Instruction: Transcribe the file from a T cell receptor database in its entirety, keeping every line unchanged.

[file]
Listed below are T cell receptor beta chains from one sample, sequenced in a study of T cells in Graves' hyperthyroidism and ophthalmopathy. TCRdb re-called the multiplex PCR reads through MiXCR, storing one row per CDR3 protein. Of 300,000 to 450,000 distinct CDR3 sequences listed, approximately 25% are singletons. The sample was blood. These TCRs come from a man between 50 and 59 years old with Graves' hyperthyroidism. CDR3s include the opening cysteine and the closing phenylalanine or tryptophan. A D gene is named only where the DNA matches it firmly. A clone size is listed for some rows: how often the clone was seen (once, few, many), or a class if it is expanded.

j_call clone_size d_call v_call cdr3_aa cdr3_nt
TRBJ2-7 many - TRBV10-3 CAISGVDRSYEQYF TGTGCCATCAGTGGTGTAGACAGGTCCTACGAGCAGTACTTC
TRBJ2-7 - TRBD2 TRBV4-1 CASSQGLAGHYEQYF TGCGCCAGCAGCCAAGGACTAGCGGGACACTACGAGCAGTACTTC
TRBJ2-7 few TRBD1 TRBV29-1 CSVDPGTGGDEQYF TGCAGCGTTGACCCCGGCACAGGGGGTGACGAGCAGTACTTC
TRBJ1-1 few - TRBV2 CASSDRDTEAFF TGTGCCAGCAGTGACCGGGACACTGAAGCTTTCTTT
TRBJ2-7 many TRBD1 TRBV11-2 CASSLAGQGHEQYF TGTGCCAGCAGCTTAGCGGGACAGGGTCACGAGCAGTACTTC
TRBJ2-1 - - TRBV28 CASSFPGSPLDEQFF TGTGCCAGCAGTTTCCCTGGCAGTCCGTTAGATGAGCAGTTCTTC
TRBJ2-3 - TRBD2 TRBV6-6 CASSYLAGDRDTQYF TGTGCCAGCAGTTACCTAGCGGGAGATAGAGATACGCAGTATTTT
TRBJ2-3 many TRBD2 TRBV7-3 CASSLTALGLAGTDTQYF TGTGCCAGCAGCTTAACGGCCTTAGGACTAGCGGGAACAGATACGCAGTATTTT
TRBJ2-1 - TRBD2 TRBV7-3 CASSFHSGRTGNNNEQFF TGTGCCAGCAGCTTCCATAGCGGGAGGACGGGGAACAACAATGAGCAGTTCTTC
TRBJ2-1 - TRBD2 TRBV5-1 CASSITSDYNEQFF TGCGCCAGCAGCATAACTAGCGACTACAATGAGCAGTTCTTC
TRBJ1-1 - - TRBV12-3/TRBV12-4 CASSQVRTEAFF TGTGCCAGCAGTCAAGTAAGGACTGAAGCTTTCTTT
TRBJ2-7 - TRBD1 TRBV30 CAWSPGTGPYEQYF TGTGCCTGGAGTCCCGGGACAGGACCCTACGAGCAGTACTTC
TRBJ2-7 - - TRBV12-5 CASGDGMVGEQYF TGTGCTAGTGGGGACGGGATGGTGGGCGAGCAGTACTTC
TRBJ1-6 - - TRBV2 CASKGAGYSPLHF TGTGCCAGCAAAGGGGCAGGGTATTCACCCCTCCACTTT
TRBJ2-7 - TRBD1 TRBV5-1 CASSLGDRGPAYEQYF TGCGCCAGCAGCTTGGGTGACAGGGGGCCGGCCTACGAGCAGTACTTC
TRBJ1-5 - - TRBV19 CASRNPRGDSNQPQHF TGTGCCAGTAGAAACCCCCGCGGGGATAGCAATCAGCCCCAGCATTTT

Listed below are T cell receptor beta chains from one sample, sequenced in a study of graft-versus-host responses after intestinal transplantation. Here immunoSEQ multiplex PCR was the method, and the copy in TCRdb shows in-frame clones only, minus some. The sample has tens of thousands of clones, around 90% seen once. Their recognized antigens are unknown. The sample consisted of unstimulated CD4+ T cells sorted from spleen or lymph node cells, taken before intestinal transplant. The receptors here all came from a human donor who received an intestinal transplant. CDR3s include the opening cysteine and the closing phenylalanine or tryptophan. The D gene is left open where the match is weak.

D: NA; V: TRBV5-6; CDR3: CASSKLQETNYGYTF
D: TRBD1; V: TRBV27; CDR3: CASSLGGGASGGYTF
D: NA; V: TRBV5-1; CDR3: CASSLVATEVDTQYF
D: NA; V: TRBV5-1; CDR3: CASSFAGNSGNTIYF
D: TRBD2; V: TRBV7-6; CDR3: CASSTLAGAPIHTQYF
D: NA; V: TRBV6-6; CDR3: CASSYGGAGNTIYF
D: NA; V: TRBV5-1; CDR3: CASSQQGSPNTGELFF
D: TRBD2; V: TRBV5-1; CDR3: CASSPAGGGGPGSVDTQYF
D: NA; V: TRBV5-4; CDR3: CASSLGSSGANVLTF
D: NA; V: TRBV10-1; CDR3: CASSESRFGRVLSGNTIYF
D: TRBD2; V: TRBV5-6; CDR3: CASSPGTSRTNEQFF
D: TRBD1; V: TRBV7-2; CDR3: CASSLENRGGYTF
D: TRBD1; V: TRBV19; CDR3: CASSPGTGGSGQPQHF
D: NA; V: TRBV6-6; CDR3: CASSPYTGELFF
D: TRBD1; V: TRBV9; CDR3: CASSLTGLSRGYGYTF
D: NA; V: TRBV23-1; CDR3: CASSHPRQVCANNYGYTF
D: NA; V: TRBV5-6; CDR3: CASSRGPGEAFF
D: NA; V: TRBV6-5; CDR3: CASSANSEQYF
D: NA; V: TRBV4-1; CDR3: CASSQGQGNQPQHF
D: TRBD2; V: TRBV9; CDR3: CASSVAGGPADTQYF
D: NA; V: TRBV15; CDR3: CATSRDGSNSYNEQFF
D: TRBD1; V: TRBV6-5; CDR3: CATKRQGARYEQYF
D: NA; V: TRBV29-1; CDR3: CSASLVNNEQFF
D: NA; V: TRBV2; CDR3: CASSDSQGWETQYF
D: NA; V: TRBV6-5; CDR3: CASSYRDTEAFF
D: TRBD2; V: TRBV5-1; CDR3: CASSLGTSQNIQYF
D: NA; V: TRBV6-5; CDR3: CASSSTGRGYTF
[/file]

Listed below are T cell receptor beta chains from one sample, sequenced in a study of T cells in Graves' hyperthyroidism and ophthalmopathy. TCRdb re-called the multiplex PCR reads through MiXCR, storing one row per CDR3 protein. Of 300,000 to 450,000 distinct CDR3 sequences listed, approximately 25% are singletons. The sample was blood. These TCRs come from a man between 50 and 59 years old with Graves' hyperthyroidism. CDR3s include the opening cysteine and the closing phenylalanine or tryptophan. A D gene is named only where the DNA matches it firmly. A clone size is listed for some rows: how often the clone was seen (once, few, many), or a class if it is expanded.

j_call clone_size d_call v_call cdr3_aa cdr3_nt
TRBJ2-7 many - TRBV10-3 CAISGVDRSYEQYF TGTGCCATCAGTGGTGTAGACAGGTCCTACGAGCAGTACTTC
TRBJ2-7 - TRBD2 TRBV4-1 CASSQGLAGHYEQYF TGCGCCAGCAGCCAAGGACTAGCGGGACACTACGAGCAGTACTTC
TRBJ2-7 few TRBD1 TRBV29-1 CSVDPGTGGDEQYF TGCAGCGTTGACCCCGGCACAGGGGGTGACGAGCAGTACTTC
TRBJ1-1 few - TRBV2 CASSDRDTEAFF TGTGCCAGCAGTGACCGGGACACTGAAGCTTTCTTT
TRBJ2-7 many TRBD1 TRBV11-2 CASSLAGQGHEQYF TGTGCCAGCAGCTTAGCGGGACAGGGTCACGAGCAGTACTTC
TRBJ2-1 - - TRBV28 CASSFPGSPLDEQFF TGTGCCAGCAGTTTCCCTGGCAGTCCGTTAGATGAGCAGTTCTTC
TRBJ2-3 - TRBD2 TRBV6-6 CASSYLAGDRDTQYF TGTGCCAGCAGTTACCTAGCGGGAGATAGAGATACGCAGTATTTT
TRBJ2-3 many TRBD2 TRBV7-3 CASSLTALGLAGTDTQYF TGTGCCAGCAGCTTAACGGCCTTAGGACTAGCGGGAACAGATACGCAGTATTTT
TRBJ2-1 - TRBD2 TRBV7-3 CASSFHSGRTGNNNEQFF TGTGCCAGCAGCTTCCATAGCGGGAGGACGGGGAACAACAATGAGCAGTTCTTC
TRBJ2-1 - TRBD2 TRBV5-1 CASSITSDYNEQFF TGCGCCAGCAGCATAACTAGCGACTACAATGAGCAGTTCTTC
TRBJ1-1 - - TRBV12-3/TRBV12-4 CASSQVRTEAFF TGTGCCAGCAGTCAAGTAAGGACTGAAGCTTTCTTT
TRBJ2-7 - TRBD1 TRBV30 CAWSPGTGPYEQYF TGTGCCTGGAGTCCCGGGACAGGACCCTACGAGCAGTACTTC
TRBJ2-7 - - TRBV12-5 CASGDGMVGEQYF TGTGCTAGTGGGGACGGGATGGTGGGCGAGCAGTACTTC
TRBJ1-6 - - TRBV2 CASKGAGYSPLHF TGTGCCAGCAAAGGGGCAGGGTATTCACCCCTCCACTTT
TRBJ2-7 - TRBD1 TRBV5-1 CASSLGDRGPAYEQYF TGCGCCAGCAGCTTGGGTGACAGGGGGCCGGCCTACGAGCAGTACTTC
TRBJ1-5 - - TRBV19 CASRNPRGDSNQPQHF TGTGCCAGTAGAAACCCCCGCGGGGATAGCAATCAGCCCCAGCATTTT

Listed below are T cell receptor beta chains from one sample, sequenced in a study of graft-versus-host responses after intestinal transplantation. Here immunoSEQ multiplex PCR was the method, and the copy in TCRdb shows in-frame clones only, minus some. The sample has tens of thousands of clones, around 90% seen once. Their recognized antigens are unknown. The sample consisted of unstimulated CD4+ T cells sorted from spleen or lymph node cells, taken before intestinal transplant. The receptors here all came from a human donor who received an intestinal transplant. CDR3s include the opening cysteine and the closing phenylalanine or tryptophan. The D gene is left open where the match is weak.

D: NA; V: TRBV5-6; CDR3: CASSKLQETNYGYTF
D: TRBD1; V: TRBV27; CDR3: CASSLGGGASGGYTF
D: NA; V: TRBV5-1; CDR3: CASSLVATEVDTQYF
D: NA; V: TRBV5-1; CDR3: CASSFAGNSGNTIYF
D: TRBD2; V: TRBV7-6; CDR3: CASSTLAGAPIHTQYF
D: NA; V: TRBV6-6; CDR3: CASSYGGAGNTIYF
D: NA; V: TRBV5-1; CDR3: CASSQQGSPNTGELFF
D: TRBD2; V: TRBV5-1; CDR3: CASSPAGGGGPGSVDTQYF
D: NA; V: TRBV5-4; CDR3: CASSLGSSGANVLTF
D: NA; V: TRBV10-1; CDR3: CASSESRFGRVLSGNTIYF
D: TRBD2; V: TRBV5-6; CDR3: CASSPGTSRTNEQFF
D: TRBD1; V: TRBV7-2; CDR3: CASSLENRGGYTF
D: TRBD1; V: TRBV19; CDR3: CASSPGTGGSGQPQHF
D: NA; V: TRBV6-6; CDR3: CASSPYTGELFF
D: TRBD1; V: TRBV9; CDR3: CASSLTGLSRGYGYTF
D: NA; V: TRBV23-1; CDR3: CASSHPRQVCANNYGYTF
D: NA; V: TRBV5-6; CDR3: CASSRGPGEAFF
D: NA; V: TRBV6-5; CDR3: CASSANSEQYF
D: NA; V: TRBV4-1; CDR3: CASSQGQGNQPQHF
D: TRBD2; V: TRBV9; CDR3: CASSVAGGPADTQYF
D: NA; V: TRBV15; CDR3: CATSRDGSNSYNEQFF
D: TRBD1; V: TRBV6-5; CDR3: CATKRQGARYEQYF
D: NA; V: TRBV29-1; CDR3: CSASLVNNEQFF
D: NA; V: TRBV2; CDR3: CASSDSQGWETQYF
D: NA; V: TRBV6-5; CDR3: CASSYRDTEAFF
D: TRBD2; V: TRBV5-1; CDR3: CASSLGTSQNIQYF
D: NA; V: TRBV6-5; CDR3: CASSSTGRGYTF